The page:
Original URL: http://www.theregister.co.uk/2006/03/23/review_lacie_skwarim_30gb/

LaCie Skwarim 30GB pocket hard drive

Is storage really this funky?

By Tony Smith

Posted in Hardware, 23rd March 2006 16:50 GMT

Review Don't ask me what the word 'skwarim' actually means - I don't know and neither, I suspect, does LaCie. It's pronounced 'square-im', and it's meant to suggest of the hard drive's shape, which is indeed square. Though with its fluorescent pink hue and eyestrain-inviting pattern, this certainly isn't a square product, in the other sense of the word. But has LaCie gone too far to try to make storage funky?

lacie skwarim 30gb pocket hdd

What we have here is an 8.5 x 8.5 x 1.3cm box weighing 99g and containing 30GB of raw, unformatted storage capacity. The casing has a slightly rubbery feel and, of course, that colour and pattern. In outdoor lighting, it doesn't look so but but under electric light it's a shock to the eye and possibly the brain - this is not, perhaps, a product for folk susceptible to migraine headaches.

The case has a built in USB cable and connector that dock into a perfectly sized bay in the side of the drive. Pull out the cable and you'll see a small red LED that lights up when the Skwarim draws power from the bus, though it's not an activity light. I found the USB cable to be too small to be useful. While the connector itself leaves ample room for other devices in adjacent ports, the short cable means the drive itself gets in the way. And if you've a desktop system with USB ports half way up the front or back of the case, the drive just dangles down.

LaCie bundles a colour-coordinated USB extension cable, but I'd have rather it just shipped a standard mini USB cable and shaved a centimeter off the Skwarim's case.

The disk itself is a 4,200rpm job with 2MB of cache. I hooked up the Skwarim to Reg Hardware's test PC, an Athlon FX-60 machine with a 250GB Serial ATA II HDD and formatted the pink 'un as an NTFS volume. Copying across a 4.01GB test file took, on average, 213.84s - a thoughput of 19.22MBps. Duplicating the same file on the Skwarim itself took a whopping 16m 16.62s. That amounts to a mere 4.21MBps - rather less than the 12.16MBps I got using LaCie's Rugged drive. The HD Tach benchmark suite measured a burst transfer rate of 35MBps and an average read speed of 19.5MBps.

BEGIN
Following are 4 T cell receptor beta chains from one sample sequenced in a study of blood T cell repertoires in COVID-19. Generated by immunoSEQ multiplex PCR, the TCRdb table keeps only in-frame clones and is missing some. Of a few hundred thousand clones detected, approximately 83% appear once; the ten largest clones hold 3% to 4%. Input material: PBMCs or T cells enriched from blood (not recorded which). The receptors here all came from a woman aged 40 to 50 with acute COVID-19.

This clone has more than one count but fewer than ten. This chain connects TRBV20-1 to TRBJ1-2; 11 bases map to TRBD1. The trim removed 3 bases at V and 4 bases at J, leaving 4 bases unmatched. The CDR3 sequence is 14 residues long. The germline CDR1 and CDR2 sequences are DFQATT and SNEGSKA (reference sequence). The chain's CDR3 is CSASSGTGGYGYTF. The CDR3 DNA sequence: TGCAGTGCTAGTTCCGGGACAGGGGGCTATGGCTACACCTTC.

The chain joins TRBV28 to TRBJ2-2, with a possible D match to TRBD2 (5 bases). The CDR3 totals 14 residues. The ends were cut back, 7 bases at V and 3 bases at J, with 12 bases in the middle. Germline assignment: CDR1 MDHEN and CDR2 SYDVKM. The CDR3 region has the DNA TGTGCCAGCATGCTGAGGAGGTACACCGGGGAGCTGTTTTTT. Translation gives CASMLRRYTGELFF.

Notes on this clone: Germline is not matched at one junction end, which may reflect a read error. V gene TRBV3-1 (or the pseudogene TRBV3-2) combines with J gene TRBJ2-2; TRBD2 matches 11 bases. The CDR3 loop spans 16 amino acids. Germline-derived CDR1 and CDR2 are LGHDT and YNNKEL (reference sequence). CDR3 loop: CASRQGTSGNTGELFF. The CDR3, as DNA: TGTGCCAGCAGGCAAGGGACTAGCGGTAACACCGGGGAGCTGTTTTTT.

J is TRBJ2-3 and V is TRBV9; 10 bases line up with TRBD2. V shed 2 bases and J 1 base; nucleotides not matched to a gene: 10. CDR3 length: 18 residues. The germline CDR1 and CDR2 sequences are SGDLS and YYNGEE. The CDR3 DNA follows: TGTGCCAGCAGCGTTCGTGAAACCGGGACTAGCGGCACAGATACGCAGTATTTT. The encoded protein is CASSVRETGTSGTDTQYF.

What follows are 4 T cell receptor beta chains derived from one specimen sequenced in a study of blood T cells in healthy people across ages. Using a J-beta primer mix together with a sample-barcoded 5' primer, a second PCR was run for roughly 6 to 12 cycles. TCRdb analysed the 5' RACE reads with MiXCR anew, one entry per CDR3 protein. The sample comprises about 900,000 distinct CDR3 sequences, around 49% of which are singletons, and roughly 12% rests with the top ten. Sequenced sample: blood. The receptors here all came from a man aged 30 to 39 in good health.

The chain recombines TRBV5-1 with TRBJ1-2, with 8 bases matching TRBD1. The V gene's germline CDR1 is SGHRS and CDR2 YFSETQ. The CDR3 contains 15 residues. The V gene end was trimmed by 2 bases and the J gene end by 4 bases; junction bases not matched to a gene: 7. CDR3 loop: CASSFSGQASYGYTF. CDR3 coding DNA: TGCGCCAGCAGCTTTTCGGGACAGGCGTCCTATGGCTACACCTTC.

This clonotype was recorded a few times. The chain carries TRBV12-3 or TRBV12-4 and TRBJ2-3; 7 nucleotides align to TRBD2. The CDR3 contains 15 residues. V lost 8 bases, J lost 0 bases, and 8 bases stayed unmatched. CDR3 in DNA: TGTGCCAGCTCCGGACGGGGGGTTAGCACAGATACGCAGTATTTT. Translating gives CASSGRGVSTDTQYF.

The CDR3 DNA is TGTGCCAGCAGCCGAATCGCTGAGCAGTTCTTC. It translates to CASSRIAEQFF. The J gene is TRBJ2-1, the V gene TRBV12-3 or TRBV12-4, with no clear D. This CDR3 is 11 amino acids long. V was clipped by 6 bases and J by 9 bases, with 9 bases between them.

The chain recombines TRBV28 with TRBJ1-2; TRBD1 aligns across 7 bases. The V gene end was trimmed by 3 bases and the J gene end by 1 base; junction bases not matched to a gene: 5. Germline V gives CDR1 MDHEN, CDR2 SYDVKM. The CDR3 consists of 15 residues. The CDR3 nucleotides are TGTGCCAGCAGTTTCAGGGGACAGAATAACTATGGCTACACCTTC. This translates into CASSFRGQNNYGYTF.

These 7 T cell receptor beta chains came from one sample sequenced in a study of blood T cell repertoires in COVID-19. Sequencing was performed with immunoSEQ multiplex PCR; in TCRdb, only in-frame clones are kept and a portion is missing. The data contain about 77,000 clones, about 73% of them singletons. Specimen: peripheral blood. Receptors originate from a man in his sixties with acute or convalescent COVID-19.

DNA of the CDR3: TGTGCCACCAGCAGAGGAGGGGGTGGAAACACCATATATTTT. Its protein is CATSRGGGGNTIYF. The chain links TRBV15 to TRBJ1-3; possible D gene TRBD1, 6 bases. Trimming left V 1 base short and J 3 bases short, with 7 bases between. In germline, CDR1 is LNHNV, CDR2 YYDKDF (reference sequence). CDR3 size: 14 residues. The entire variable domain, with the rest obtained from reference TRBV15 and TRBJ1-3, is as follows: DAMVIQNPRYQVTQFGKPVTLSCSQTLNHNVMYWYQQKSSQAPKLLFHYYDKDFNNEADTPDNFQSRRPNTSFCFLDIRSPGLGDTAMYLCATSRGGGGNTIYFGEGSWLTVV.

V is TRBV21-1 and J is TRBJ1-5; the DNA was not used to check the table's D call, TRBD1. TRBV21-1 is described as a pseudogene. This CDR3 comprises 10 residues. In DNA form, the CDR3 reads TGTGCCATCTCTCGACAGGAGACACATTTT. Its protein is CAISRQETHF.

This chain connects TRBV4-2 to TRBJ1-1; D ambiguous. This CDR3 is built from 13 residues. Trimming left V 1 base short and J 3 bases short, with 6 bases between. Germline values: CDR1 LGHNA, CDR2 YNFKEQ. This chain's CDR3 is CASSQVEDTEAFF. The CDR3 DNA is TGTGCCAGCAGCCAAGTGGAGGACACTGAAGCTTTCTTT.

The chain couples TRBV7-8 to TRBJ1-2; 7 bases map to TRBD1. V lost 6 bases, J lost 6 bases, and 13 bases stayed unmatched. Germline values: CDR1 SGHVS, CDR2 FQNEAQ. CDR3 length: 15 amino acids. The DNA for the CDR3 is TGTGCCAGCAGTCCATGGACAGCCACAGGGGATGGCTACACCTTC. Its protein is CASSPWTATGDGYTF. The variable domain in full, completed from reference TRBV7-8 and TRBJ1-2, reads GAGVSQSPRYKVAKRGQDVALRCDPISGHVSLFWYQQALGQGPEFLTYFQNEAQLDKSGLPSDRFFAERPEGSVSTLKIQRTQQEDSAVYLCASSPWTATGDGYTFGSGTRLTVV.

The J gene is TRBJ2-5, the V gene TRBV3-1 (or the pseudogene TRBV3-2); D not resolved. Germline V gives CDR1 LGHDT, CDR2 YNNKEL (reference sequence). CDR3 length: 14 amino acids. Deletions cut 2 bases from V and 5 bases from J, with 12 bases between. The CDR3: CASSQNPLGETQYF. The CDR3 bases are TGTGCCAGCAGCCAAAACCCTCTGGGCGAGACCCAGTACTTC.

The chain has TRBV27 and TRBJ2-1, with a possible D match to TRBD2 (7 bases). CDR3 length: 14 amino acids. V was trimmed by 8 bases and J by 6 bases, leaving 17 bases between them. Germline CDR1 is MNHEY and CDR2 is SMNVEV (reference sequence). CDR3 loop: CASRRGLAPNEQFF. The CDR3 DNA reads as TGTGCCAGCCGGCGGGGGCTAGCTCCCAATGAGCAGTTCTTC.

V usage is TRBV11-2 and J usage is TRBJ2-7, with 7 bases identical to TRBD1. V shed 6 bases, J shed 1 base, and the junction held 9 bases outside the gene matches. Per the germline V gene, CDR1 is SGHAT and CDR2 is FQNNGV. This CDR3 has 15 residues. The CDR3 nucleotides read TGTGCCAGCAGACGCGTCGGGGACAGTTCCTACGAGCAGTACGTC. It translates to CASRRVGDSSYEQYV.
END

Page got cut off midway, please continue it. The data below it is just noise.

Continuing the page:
But you don't buy a disk like this for its performance. As a simple, easy-to-connect drive for basic back-up protection - done manually or using LaCie's elementary 1-Click back-up application, bundled with the drive - it's more than adequate. It's compact size make it an ideal data portability product - though you'll always have to take the USB extension cable with you, just in case. It sits perfectly in a shirt pocket.

lacie skwarim 30gb pocket hdd

The downside is - yes - the colour. It's a little too much. LaCie is at least offering a blue version, which is still too in-yer-face for my taste, but certainly less offensive than the pink model. It's also a 60GB product. There is an upside: as a colleague cheekily put it, at least no one's going to want to steal a drive looking like this.

And you pay for the design. The 30GB Skwarim costs £99/$150 - only £20 or so cheaper than some admittedly less funky-looking 80GB USB-only drives I've seen but with less than half the capacity. For portability, though, the Skwarim is very hard to beat.

Verdict

In the words of the Skwarim's industrial designer, the drives are "plutonic sacred boxes" with a embossed pattern that's "symbolic and metaphorical of the age of information... a metaphor for data and energy". Such pseudery aside, it's a wonderfully compact, reasonably nippy and consumer-friendly portable drive. If you love the look, you won't want anything else, but if you'd prefer something more soberly styled, you can get much higher capacity products for not much more money. ®